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The grants will fund corneal scarring and diabetic retinopathy research
The National Institutes of Health has awarded Rajiv Mohan, PhD, professor of ophthalmology at the University of Missouri School of Medicine, two separate grants totaling $4 million to study possible treatments for corneal scarring and diabetic retinopathy, two conditions that hinder vision for nearly 95 million Americans.
One of the NIH grants will fund Mohan’s ongoing gene-based research program directed toward finding treatments for corneal scars, a common cause of blindness resulting from an injury, infection or trauma to the eye. Abnormal scarring after trauma creates haze in the cornea that disrupts vision. The current treatment for this scarring is corneal transplant surgery. However, Mohan plans to study non-surgical topical treatment options that could reverse the haze and restore clear vision.
“The annual economic burden of all fibrotic disorders including the cornea in America alone is about $400 billion,” Mohan said. “I am very excited this new NIH grant allows me to study whether reversal of corneal fibrosis is possible. This is especially important because the scarring process in the cornea is similar to the development of fibrosis in other eye and non-eye tissues. So, if we can find a way to reverse the fibrotic process in the cornea, we can potentially apply the knowledge to discover new treatments for fibrosis in other organs.”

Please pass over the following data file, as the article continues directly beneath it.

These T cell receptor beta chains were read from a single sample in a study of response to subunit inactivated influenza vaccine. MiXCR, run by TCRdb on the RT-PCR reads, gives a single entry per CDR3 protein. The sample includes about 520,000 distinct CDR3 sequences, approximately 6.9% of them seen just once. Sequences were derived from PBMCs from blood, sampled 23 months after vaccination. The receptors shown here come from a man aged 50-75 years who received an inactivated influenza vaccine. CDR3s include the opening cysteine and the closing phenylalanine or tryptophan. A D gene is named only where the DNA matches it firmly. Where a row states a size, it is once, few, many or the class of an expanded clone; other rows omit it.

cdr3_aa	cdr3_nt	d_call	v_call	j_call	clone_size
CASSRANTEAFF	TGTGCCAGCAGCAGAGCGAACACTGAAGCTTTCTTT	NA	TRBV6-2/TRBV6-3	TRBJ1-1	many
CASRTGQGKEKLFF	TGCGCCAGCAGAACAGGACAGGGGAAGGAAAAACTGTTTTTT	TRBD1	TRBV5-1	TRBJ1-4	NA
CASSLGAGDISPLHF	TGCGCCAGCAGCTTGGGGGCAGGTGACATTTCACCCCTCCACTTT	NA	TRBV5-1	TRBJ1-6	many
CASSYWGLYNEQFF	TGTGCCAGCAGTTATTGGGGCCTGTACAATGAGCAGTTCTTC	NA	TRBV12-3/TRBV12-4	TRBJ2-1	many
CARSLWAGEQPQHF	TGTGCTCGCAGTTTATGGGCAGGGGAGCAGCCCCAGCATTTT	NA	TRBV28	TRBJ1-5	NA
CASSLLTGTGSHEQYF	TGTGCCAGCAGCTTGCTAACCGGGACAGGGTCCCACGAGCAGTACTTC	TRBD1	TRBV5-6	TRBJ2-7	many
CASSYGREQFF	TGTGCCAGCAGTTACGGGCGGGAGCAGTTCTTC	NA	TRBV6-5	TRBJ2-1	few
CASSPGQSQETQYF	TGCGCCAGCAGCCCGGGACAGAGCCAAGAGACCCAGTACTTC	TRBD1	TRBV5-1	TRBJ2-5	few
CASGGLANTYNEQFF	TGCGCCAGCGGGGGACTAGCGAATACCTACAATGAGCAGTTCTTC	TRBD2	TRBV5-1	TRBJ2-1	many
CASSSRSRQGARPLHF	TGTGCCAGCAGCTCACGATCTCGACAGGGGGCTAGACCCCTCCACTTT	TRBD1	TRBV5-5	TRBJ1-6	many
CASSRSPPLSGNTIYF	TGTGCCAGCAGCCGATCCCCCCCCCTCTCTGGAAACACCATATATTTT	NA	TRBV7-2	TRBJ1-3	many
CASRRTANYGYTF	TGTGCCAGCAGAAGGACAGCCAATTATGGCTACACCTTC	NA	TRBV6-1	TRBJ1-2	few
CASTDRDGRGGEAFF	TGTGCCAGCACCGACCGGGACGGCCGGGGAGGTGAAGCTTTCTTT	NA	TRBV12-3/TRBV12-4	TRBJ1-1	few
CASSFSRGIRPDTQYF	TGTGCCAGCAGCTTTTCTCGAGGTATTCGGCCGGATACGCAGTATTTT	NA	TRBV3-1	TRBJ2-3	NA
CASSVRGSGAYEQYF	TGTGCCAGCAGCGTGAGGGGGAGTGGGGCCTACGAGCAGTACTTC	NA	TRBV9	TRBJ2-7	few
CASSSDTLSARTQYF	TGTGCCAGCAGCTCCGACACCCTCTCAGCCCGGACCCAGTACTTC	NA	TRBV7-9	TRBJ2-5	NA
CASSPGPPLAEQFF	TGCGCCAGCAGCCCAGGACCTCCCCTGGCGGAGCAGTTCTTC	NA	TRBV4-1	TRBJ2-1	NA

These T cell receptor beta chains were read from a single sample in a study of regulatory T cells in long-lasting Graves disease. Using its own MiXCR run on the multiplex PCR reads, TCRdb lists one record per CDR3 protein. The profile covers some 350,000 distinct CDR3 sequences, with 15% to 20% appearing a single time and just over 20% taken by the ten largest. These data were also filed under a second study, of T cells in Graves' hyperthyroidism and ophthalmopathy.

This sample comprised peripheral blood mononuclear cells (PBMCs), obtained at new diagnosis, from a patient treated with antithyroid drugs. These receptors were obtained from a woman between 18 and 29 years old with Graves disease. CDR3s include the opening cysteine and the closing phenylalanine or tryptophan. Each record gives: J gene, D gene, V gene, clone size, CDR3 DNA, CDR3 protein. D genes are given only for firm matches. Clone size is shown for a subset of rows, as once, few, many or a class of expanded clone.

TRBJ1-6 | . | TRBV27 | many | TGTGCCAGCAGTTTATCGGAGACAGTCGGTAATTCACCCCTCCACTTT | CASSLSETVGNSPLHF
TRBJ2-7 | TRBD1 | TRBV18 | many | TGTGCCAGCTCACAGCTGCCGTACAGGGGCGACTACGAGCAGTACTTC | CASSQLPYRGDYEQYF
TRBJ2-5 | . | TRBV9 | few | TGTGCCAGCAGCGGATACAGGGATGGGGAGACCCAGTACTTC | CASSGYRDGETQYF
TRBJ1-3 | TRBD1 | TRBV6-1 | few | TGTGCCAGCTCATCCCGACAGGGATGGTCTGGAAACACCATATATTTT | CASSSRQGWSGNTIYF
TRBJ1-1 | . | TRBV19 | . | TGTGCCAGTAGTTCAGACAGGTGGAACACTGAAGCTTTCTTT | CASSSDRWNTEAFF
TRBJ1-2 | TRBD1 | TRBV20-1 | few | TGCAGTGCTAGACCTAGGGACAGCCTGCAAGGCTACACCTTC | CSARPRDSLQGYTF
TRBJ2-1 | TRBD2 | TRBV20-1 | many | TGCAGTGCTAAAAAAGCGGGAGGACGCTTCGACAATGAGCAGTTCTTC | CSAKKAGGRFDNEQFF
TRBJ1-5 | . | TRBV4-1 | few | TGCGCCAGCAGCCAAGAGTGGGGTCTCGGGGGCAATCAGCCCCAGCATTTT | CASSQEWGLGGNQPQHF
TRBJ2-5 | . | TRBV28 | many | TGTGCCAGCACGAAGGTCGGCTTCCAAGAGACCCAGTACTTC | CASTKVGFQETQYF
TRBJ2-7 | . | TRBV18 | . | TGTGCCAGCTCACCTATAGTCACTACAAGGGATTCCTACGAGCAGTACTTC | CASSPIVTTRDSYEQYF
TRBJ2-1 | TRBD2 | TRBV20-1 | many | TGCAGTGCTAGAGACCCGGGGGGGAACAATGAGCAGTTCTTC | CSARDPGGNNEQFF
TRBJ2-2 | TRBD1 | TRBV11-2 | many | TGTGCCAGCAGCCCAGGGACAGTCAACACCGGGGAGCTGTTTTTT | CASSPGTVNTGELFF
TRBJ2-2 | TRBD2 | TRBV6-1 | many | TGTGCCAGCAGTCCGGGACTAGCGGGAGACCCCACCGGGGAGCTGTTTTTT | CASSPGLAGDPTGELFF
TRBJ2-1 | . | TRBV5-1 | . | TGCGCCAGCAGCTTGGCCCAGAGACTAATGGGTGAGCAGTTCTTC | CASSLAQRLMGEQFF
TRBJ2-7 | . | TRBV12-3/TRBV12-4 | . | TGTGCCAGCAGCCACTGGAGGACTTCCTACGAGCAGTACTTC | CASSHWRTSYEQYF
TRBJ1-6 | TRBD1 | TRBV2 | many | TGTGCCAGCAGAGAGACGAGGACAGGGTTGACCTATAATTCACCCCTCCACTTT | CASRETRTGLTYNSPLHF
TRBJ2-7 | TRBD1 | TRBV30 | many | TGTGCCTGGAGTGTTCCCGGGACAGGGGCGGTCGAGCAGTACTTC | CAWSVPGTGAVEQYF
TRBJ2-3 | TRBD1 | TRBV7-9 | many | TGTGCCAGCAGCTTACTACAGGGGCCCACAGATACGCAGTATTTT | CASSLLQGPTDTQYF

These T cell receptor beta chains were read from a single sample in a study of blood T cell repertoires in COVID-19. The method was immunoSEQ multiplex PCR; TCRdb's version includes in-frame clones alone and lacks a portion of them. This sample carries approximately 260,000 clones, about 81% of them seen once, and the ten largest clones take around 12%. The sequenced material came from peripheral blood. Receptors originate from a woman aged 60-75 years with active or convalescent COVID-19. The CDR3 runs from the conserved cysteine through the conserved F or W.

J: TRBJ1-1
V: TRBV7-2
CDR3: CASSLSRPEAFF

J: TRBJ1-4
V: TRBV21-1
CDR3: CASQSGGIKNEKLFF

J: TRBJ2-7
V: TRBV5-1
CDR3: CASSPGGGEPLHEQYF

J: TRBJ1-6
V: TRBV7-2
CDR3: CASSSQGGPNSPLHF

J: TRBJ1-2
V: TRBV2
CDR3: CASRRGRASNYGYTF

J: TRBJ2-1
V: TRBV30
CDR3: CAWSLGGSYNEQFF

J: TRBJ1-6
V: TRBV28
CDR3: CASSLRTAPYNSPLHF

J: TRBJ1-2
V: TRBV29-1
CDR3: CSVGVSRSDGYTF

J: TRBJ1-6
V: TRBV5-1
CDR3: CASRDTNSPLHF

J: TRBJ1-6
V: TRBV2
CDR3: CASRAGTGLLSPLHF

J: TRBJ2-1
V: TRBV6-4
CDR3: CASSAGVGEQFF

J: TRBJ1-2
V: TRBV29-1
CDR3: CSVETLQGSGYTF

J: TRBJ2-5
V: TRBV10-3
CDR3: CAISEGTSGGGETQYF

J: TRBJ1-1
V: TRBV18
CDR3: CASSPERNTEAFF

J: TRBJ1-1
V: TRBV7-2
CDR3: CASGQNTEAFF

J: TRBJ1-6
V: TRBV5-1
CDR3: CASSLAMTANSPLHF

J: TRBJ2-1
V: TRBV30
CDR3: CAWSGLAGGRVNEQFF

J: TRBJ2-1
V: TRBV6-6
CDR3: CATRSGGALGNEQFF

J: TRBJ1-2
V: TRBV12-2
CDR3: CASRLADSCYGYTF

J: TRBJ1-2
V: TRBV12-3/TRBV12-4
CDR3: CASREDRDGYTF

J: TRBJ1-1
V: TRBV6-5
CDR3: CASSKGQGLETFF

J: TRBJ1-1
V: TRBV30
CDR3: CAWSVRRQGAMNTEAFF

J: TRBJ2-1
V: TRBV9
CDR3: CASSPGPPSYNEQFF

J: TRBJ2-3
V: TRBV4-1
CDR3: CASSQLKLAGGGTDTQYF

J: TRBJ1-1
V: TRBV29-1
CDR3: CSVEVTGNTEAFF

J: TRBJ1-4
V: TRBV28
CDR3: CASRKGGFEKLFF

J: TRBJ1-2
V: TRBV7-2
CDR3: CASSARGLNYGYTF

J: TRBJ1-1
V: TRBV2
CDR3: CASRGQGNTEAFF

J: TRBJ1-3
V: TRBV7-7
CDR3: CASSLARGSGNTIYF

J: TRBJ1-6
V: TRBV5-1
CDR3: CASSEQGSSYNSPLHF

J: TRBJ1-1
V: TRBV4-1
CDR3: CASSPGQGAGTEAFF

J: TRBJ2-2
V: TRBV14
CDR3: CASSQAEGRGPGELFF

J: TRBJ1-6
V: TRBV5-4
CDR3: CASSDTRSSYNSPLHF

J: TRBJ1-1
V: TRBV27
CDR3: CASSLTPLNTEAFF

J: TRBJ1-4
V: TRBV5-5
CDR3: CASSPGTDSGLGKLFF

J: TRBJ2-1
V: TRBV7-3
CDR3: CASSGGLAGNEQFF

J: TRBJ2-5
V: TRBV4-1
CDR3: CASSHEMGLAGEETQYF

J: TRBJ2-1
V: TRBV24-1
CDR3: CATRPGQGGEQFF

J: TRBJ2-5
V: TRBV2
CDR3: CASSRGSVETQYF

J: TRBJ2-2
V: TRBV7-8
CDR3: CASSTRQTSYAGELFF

In the other grant, Mohan will work with principal investigator Shyam Chaurasia, PhD, assistant professor at the University of Missouri College of Veterinary Medicine, on a treatment for diabetic retinopathy. Diabetic retinopathy is a common diabetes complication that occurs when abnormal blood vessels form at the back of the eye and cause blurred vision, floaters or vision loss. This project will focus on studying how inhibiting a particular protein may slow or stop the progression of the disease.
The NIH grant to study corneal fibrosis is a four-year, $1.6 million award that runs through August 2023, while the research into diabetic retinopathy is a five-year award that totals $2.4 million and runs through 2024. In addition to these two grants. Mohan has three other NIH grants and one Merit grant from the United States Department of Veteran Health Affairs.
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